Those of us coping with loss could use  lessons in self-defense. Not to fight off muggers, but comments from people who may (or may not) mean well. The common, ”You’ll get over it” – usually accompanied by, ”“It just takes time” – is insulting. (Do you have a timetable for me?) Widows, and anyone struggling with the end of an affair, often have to endure the promise that they’ll “meet someone else.” That’s akin to telling women mourning a miscarriage or stillbirth, “You’ll have other children.” As though we’re looking for stand-in’s. for the one we lost.

The reality is that the majority of people don’t know what to say to someone who is grieving. We ourselves often stumble when we’re the ones offering sympathy. When my sister also became a widow I told her,“I know how you feel.” She shot back:“The hell you do.!” Her response was rude but accurate, for even in blood relationships grieving is doesn’t come iin cookie-cutter style. When I’m subjected to that “know how you feel” remark I try to conserve my energy and imply say, “Thanks, but each of us is different.”

Of course there are remarks there’s really no answer to. When my grandmother died a callous cousin scoffed at my tears.“She was an old lady,” he said. Sometimes we should just walk away and let our silence speak for us.

Silence may also express something else. After my husband died one of our friends seemed to have misplaced my phone number. When I summoned courage to tell her that I wished she’d call more often she said: “Frankly I can’t deal with your pain.”

That’s really where it’s at. People fear that if your husband (sibling, child, partner) can die, so can theirs – – and it also brings up fears of their own mortality..

So what can we do to protect ourselves? For starters we can jettison any “make nice” belief and refuse to accept thoughtless remarks thrown at us. We also need to realize most people aren’t speaking from malice, but ignorance. The standard, “I’m sorry for your loss,” my sound like a cliche, but it’s sometimes the safest choice.

The brighter side of this picture is that there are some thoughtful people who understand what would genuinely help us. Even if we pride ourselves on being ”strong” and independent ,we can benefit from learning to accept offers such as “I’m going ti the store, can I pick up anything for you?” A harassed mother told me the most welcome words she’s heard were,”Would you like me to watch the kids today so you can have some time to yourself ?”

Interestingl that these two offers were expressed as questions: What would YOU like? Giving us a choice.  For whatever words come our way, what’s key are respect for our feelings – and allowing space for them.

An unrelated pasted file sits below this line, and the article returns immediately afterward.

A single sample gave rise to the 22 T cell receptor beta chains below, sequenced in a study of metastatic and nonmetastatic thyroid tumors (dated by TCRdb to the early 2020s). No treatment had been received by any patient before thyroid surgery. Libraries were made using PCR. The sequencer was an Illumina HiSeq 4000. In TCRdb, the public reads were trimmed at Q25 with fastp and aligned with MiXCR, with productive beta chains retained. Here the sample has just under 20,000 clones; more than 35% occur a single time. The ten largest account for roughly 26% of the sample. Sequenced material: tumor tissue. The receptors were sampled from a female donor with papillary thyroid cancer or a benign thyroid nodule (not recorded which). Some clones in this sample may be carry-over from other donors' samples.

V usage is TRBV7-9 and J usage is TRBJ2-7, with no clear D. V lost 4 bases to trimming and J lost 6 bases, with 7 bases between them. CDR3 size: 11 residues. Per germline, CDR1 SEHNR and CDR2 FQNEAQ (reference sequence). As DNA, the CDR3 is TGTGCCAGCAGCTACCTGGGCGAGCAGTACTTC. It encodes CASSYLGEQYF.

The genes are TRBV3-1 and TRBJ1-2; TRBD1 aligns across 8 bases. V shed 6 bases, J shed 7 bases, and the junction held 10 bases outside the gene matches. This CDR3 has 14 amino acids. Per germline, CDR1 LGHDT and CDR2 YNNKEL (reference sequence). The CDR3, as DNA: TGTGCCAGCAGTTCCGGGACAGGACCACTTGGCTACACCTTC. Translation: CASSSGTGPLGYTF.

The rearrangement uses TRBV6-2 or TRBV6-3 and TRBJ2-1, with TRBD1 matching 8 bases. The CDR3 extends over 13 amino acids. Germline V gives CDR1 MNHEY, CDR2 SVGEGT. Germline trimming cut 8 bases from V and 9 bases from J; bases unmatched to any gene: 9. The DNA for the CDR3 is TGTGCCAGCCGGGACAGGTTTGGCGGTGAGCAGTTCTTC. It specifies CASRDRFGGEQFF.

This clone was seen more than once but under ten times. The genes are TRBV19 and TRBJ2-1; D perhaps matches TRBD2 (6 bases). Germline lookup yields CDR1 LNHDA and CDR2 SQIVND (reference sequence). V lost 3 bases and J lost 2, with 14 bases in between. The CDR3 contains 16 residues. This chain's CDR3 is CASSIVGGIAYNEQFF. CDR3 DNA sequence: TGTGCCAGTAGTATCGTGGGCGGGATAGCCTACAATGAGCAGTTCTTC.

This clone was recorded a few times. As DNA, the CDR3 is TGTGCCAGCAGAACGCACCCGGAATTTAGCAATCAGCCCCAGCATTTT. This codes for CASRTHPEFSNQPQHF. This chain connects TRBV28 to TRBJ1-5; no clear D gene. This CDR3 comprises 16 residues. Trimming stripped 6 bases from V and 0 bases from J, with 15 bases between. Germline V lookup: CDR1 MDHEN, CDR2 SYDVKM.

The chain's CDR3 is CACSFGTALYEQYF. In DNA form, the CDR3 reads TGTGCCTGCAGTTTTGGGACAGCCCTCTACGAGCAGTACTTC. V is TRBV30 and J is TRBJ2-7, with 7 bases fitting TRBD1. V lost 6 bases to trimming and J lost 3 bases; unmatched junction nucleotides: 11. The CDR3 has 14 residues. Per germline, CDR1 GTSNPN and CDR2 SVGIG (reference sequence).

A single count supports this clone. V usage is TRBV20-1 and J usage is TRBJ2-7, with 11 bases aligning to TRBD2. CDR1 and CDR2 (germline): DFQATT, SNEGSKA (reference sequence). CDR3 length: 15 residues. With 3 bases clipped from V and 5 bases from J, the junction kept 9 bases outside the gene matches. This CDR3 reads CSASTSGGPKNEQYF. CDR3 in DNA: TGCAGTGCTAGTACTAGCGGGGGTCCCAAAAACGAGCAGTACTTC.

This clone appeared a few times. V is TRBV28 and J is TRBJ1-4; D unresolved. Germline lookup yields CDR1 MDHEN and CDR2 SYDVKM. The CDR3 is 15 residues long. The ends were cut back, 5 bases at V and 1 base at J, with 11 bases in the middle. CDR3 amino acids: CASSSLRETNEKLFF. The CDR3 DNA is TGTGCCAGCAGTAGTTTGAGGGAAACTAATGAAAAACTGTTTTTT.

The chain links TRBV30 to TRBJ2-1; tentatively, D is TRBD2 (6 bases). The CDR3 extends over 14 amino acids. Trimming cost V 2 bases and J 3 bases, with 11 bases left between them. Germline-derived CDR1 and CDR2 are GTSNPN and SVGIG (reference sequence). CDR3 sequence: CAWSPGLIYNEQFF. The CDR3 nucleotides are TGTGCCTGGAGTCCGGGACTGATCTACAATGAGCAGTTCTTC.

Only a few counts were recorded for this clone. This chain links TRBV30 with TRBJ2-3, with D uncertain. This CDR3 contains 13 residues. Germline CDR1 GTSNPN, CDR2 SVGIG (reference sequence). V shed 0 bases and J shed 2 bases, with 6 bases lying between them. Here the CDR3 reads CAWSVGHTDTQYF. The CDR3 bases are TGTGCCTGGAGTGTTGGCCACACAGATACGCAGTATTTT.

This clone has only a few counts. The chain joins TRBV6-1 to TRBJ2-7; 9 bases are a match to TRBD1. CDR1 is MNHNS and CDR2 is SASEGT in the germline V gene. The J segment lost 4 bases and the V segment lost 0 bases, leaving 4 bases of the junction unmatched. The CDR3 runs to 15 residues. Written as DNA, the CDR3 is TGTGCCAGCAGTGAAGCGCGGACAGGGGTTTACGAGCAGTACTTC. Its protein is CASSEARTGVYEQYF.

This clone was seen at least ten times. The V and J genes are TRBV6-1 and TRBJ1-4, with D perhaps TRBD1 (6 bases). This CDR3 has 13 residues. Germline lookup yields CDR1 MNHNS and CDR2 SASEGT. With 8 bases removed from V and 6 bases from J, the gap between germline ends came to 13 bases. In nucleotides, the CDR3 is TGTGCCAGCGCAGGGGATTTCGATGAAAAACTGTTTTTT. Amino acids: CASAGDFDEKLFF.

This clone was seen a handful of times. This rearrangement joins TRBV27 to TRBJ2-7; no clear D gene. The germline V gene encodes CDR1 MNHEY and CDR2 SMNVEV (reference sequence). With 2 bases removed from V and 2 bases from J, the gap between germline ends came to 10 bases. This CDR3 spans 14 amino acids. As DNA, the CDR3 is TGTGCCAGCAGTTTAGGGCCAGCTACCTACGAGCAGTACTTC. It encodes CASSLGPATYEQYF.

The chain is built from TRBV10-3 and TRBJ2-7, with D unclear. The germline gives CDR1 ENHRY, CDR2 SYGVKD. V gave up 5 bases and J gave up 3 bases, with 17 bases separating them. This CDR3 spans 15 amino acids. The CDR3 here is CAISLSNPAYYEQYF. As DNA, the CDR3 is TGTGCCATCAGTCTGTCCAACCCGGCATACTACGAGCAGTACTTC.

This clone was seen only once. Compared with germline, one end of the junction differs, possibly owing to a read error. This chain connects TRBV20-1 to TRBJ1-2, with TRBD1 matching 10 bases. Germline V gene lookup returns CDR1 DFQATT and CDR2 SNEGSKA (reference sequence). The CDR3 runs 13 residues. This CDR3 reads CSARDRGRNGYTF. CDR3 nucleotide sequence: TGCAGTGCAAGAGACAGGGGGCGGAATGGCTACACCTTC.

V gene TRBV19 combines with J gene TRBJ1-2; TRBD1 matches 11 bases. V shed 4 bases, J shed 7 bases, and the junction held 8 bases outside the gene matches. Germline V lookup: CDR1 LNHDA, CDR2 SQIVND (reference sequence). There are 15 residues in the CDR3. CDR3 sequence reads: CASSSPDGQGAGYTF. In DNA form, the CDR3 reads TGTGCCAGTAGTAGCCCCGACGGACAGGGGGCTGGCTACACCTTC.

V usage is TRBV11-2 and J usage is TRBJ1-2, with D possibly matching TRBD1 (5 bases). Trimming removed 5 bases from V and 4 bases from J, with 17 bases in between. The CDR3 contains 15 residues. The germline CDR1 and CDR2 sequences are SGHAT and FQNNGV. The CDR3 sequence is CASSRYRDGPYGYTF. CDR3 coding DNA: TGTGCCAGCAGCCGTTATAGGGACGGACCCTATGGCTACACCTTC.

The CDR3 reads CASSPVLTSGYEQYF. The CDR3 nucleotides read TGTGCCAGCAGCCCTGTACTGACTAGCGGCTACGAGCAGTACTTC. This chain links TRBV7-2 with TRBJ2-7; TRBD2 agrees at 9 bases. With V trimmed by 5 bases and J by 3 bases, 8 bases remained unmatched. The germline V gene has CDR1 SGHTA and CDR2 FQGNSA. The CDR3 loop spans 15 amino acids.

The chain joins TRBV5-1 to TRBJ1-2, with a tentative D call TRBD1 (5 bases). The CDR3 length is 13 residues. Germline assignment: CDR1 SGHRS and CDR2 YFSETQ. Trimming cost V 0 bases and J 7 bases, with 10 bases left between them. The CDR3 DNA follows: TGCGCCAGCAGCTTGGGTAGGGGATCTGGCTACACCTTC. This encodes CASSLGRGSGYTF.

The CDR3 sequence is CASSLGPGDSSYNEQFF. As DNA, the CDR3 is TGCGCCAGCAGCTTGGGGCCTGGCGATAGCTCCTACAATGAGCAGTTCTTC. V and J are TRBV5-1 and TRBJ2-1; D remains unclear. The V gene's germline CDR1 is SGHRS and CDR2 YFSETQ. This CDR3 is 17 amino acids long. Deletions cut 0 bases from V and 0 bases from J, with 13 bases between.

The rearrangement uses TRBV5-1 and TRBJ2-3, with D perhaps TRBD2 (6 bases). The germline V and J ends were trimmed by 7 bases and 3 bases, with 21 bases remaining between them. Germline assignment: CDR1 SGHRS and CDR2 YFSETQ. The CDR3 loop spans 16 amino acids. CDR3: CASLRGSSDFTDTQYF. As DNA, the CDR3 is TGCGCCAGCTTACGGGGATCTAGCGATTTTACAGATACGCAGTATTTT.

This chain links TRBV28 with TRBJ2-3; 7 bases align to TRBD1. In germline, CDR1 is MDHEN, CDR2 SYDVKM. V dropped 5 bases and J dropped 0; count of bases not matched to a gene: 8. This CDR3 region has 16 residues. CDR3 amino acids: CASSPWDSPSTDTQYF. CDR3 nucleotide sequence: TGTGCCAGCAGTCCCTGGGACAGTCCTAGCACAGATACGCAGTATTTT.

(What has YOUR experience been? Share – and the most interesting will be posted here.)

Relevant books: “WIDOW’S WALK”– available through; “TURNING TOWARD TOMORROW”; ”COME AND GO”– Also available through Amazon Kindle.


Dear Readers,

I’m grateful to all of you who have been responding to my blogs for ten years, and I welcome my newer readers. Your enthusiasm has meant a great deal to me.

This isn’t a preface to parting, just a change in purpose. As you know, my posts have been labelled “A Writer’s Blog ” and “Surviving Loss.” I’m now deleting the first category in the belief there’s a surfeit of advice about writing. On the other hand, I have an abundance of personal experience to offer to those coping with the inevitable losses we all face. I’ve lost my husband to cancer, my partner to Alzheimer’s, and – more recently – my sister to a variety of lung diseases. I have also written three books about caregiving and the need to make a new life afterward. So I’m well tutored in the exercise of picking up the pieces.

From now on my blogs will be designed solely to help others contending with loss. They will include candid advice from my own experience, as well as interviews with other survivors, recommendations about useful books and podcasts, medical news and whatever seems additionally useful.

However, loss is a large umbrella. It doesn’t solely pertain to death. Loss can also mean divorce, the breakup of an affair or friendship, estrangement from your child or other family member. It can also mean the loss of your job, your home, or anything else that gives you some security in this uncertain world . One reader told me she mourns the loss of youth!

The blogs will continue to be titled (I’m addicted to puns.) To continue receiving them (no fee) send your name and Email or text address to me – Let me know what you would find helpful. I promise to reply to every communication.

I look forward to hearing from you and to continuing a meaningful relationship.

Best wishes,